The Oregon State University Sesquicentennial Oral History Project

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Jane Lubchenco Oral History Interviews

Two life history interviews conducted by Janice Dilg.

October 2014 - April 2015


“From Newport to Washington, D.C.: A World Leader in the Marine Sciences”  October 6, 2014  Location: Cordley Hall, Oregon State University.  Watch Video | Download Transcript (PDF)

In her first interview, Lubchenco discusses her family background and upbringing in Colorado, her early interests in science, and the contours of her early education, including her undergraduate experience at Colorado College. In discussing this period of her life, Lubchenco stresses the importance of her involvement in the Ford Independent Studies Program and her participation in a summer enrichment program in marine biology held at Woods Hole, Massachusetts.

Lubchenco next recounts her master's studies at the University of Washington, noting the impact of her mentor, Bob Paine, and the circumstances by which she met a fellow graduate student, Bruce Menge, who would later become her husband. She then notes a year spent in Santa Barbara before describing her and Menge's move to the east coast, her time in the Harvard University Ph.D. program, and the research that she conducted with Menge in coastal New England.

From there Lubchenco describes the extension of her and Menge's research to a tropical environment in Panama, as well as her two years on faculty at Harvard. The unique manner by which Lubchenco and Menge relocated to Oregon State University and a description of the OSU Zoology Department at that time are also recalled.

Lubchenco's survey of the research that she and Menge have conducted at OSU comprises a major component of the interview. In reviewing their work, Lubchenco highlights the duo's studies of the ecology of Oregon's seashores - in particular their work analyzing interactions between the rocky shore and the near shore ocean - and the geographical extension of this work through the formation of the Partnership for Interdisciplinary Studies of Coastal Oceans.

The path that Lubchenco took toward increasing involvement in science policy is another key aspect of the session. In this, she mentions her crucial involvement with the Ecological Society of America's Sustainable Biosphere Initiative, her growing concern with environmental decay, and her creation of both the Leopold Leadership Program and the Communication Partnership for Science and the Sea as a means to empower other scientists to add their voices to the science policy dialogue.

The interview concludes with a synopsis of Lubchenco's recruitment as head of NOAA and her four years leading the administration. She also lends her thoughts on the current direction of OSU and expresses enthusiasm for its budding Marine Studies Initiative.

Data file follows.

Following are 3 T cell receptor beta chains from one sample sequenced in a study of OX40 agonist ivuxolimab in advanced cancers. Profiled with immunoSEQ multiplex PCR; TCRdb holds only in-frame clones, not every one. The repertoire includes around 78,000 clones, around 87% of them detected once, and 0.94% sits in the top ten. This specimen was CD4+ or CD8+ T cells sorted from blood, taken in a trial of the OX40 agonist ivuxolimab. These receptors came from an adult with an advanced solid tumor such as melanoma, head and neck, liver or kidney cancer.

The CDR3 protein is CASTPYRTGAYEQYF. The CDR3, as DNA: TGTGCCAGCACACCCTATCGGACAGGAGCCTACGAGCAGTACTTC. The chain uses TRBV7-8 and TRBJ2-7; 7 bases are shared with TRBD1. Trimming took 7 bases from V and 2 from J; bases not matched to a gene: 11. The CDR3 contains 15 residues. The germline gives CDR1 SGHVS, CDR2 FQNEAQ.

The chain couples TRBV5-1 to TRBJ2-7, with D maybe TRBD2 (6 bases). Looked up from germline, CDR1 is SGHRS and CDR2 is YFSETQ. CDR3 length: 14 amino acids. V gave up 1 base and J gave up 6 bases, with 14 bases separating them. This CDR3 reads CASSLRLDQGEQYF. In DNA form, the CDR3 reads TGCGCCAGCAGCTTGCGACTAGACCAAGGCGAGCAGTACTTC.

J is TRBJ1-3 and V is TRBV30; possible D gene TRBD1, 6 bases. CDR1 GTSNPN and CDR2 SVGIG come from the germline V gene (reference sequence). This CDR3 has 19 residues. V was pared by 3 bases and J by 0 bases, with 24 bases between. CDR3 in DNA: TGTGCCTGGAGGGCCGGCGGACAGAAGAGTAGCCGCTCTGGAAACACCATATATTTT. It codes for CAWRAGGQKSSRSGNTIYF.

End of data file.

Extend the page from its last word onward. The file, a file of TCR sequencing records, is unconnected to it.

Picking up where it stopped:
“Understanding and Advocating for the World's Oceans”  April 20, 2015  Location: Cordley Hall, Oregon State University.  Watch Video | Download Transcript (PDF)

In her second interview, Lubchenco discusses her work as an advocate for improved science communication and effective science policy.

The session begins with Lubchenco's memories of various travels that she has taken for her research and teaching, including trips to South America, Africa and New Zealand. She remarks on the collaborations that formed as a result of these trips and the unique cultural perspectives on the oceans that she observed.

From there, Lubchenco shares her views on the crucial importance of effective science communication and describes the ways in which this need led to the creation and progression of the Leopold Leadership Program and the Communication Partnership for Science and the Sea. As Lubchenco notes, both programs aim to enhance the public's understanding of the world's oceans, including the ways in which the oceans are changing.

The bulk of the interview is devoted to a discussion of Lubchenco's tenure as head of the National Oceanic and Atmospheric Administration, including the challenges that she faced and the accomplishments of which she is most proud. In recalling her four years in Washington, D.C., Lubchenco emphasizes the positive impact that the agency had in introducing reforms that have curbed overfishing in U.S. federal waters. She also points to NOAA's creation of a robust scientific integrity policy, its reinstatement of a Chief Scientist position, and its addressing of a dysfunctional weather satellite program as major achievements of her administration. NOAA also forecast a spate of unprecedented wild weather during Lubchenco's time as head, and likewise helped to create a National Ocean Policy.

From there, Lubchenco speaks to her experiences as a mentor to undergraduate and graduate students over the years, and notes her efforts to propel gender parity within her research space. The session concludes with Lubchenco's memories of Hatfield Marine Science Center as it has evolved, and her delight at being a part of OSU's robust program in ocean sciences.